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Putin Lights Olympic Flame on Red Square

President Vladimir Putin looking on as a young girl and a boy light a torch from the Olympic flame on Red Square on Sunday evening. Ivan Sekretarev

President Vladimir Putin lit a cauldron with the Sochi 2014 Olympic flame Sunday in a grandiose ceremony on Moscow's Red Square marking the beginning of a relay that will see the flame visit almost every corner of the country.

With less than six months before the start of the Winter Olympics in the southern city of Sochi, the flame landed at an airport outside Moscow on Sunday and was transported to the heart of the capital by Deputy Prime Minister Dmitry Kozak, accompanied by a convoy of hundreds of bikers from a Kremlin-affiliated biking group called the Night Wolves.

Dressed in a long black coat, Putin walked along a red carpet and up onto a stage erected specially on Red Square before taking a lit torch from an assistant and setting light to the cauldron.

"Today is a joyous and ceremonial day. The Olympic flame, the symbol of friendship and peace has arrived in Russia," Putin told the gathered crowd. "The Olympics in Sochi really have become a shared task and a shared dream that is becoming a reality."

The only hitch in proceedings occurred shortly after Putin's speech when the torch went out briefly as it was being carried through the Kremlin grounds by Shavarsh Karapetyan, a famous Soviet era swimmer. It was relit with a cigarette lighter by a nearby official.

The first stage of the flame's journey through Russia is a tour of the Kremlin involving 11 torchbearers. They include a four-time Paralympic discus gold medalist, a World War II veteran and a former bobsledder who has taken up television work since suffering severe injuries in a 2009 training accident.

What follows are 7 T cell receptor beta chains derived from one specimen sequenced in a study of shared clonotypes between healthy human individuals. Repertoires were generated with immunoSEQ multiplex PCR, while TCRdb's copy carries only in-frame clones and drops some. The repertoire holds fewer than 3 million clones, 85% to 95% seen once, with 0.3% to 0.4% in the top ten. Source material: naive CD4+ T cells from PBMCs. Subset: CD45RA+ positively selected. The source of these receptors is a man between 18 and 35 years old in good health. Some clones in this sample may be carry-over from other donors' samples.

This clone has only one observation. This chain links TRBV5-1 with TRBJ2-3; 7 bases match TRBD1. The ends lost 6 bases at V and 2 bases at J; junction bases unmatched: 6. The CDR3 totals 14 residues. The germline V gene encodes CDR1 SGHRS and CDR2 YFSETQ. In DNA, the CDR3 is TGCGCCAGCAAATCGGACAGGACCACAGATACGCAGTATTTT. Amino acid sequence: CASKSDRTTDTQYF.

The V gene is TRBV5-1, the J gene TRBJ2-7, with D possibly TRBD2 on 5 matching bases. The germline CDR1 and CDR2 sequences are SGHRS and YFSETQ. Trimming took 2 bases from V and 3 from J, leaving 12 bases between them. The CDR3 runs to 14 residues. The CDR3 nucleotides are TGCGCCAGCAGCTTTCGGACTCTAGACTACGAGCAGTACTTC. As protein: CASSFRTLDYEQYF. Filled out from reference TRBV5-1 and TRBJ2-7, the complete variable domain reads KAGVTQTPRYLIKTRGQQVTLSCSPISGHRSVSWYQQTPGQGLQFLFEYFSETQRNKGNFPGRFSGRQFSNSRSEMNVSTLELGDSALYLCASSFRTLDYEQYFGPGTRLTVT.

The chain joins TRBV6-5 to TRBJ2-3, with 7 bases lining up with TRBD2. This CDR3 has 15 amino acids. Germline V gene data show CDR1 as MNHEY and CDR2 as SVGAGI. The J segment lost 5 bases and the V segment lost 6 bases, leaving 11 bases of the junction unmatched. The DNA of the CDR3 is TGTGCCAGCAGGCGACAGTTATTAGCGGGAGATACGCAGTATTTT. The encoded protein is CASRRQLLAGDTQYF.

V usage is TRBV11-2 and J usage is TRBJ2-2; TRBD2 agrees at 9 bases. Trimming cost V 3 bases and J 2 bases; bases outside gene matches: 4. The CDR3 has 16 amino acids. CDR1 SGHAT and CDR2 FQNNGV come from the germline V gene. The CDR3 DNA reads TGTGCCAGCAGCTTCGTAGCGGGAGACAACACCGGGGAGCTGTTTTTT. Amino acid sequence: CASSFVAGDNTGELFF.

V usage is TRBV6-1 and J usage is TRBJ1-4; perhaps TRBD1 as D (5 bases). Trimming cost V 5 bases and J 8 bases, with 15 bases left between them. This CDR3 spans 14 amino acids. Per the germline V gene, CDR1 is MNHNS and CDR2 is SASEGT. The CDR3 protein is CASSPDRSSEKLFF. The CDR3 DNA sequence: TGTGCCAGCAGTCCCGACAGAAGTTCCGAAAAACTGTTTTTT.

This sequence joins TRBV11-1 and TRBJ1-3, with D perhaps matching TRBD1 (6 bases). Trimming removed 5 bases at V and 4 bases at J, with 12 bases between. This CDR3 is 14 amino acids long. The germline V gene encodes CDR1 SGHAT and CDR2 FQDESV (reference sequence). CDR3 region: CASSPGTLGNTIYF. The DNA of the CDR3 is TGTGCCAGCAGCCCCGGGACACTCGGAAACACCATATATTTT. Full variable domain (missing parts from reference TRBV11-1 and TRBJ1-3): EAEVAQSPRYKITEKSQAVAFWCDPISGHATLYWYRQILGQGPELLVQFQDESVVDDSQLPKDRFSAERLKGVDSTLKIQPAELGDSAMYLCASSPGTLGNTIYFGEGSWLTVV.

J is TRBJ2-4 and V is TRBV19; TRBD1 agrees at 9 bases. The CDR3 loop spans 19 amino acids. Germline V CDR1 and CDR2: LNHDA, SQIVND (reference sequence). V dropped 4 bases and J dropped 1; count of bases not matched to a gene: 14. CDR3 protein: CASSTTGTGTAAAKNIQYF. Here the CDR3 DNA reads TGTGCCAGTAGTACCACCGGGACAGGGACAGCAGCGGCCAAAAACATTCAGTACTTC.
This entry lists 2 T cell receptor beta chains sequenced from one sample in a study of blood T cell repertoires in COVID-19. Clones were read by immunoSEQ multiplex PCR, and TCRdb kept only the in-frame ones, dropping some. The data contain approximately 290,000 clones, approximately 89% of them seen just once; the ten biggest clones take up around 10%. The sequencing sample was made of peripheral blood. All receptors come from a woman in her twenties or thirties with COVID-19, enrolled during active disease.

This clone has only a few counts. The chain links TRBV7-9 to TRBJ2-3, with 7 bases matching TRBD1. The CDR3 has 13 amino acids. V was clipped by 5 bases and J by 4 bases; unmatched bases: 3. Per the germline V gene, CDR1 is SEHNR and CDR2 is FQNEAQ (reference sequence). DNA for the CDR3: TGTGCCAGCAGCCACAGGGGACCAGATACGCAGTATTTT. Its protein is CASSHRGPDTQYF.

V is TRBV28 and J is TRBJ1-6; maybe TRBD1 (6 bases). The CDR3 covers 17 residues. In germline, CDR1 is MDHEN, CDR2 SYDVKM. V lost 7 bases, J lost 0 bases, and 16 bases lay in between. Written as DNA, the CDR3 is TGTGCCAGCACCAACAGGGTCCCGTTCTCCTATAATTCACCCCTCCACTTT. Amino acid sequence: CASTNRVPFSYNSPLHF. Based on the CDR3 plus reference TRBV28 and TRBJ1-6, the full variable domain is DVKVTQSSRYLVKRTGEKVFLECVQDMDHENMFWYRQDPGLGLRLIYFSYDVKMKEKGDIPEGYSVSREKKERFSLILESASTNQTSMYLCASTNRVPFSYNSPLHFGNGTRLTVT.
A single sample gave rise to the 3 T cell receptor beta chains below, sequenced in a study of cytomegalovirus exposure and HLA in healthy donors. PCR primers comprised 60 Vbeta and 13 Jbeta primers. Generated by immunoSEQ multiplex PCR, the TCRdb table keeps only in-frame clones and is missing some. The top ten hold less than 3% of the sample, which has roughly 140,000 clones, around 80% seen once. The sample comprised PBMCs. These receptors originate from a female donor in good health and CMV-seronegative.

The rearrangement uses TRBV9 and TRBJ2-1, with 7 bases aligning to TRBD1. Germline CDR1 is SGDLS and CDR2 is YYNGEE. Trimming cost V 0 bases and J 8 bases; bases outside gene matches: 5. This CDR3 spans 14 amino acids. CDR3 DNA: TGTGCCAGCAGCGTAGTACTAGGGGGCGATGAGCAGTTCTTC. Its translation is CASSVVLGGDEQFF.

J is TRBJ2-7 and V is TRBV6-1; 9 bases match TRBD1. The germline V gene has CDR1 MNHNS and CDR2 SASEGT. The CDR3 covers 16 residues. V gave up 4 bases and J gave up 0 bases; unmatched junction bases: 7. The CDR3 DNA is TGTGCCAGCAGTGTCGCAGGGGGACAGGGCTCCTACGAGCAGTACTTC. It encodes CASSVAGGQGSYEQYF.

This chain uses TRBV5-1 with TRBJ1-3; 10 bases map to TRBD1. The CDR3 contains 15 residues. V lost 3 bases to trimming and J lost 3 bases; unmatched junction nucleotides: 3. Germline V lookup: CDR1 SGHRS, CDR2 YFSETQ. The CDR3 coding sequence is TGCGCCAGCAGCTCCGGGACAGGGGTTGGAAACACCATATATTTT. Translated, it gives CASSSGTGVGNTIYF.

Russia's most decorated synchronized swimmer, Anastasia Davydova, sets off as the first torchbearer of the route through the rest of Moscow on Monday.

The Sochi torch was first lit at a traditional ceremony in Ancient Olympia in Greece last week before arriving in the Russian capital via plane for what will be the longest torch relay in history, a 123-day marathon across nine time zones.

"This relay will be unique, It will cover 65,000 kilometers and will visit all of our regions, and will show Russia to the world as it is and as it appears to its people," Putin said. "Our multiethnic people, a people united by a common goal and by pride in their country."

After two days in Moscow, the relay will go north to St. Petersburg before flying to  Far East, looping around the Kamchatka Peninsula, down to Vladivostok on the Pacific Ocean, and back west across southern Siberia via Lake Baikal, the world's largest freshwater lake.

Highlights of the relay are scheduled to include a trip up Russia's highest mountain, Elbrus, and the sending of an unlit torch into space. The torch will end up in the Black Sea resort of Sochi for the opening ceremony of the Winter Olympics on February 7.

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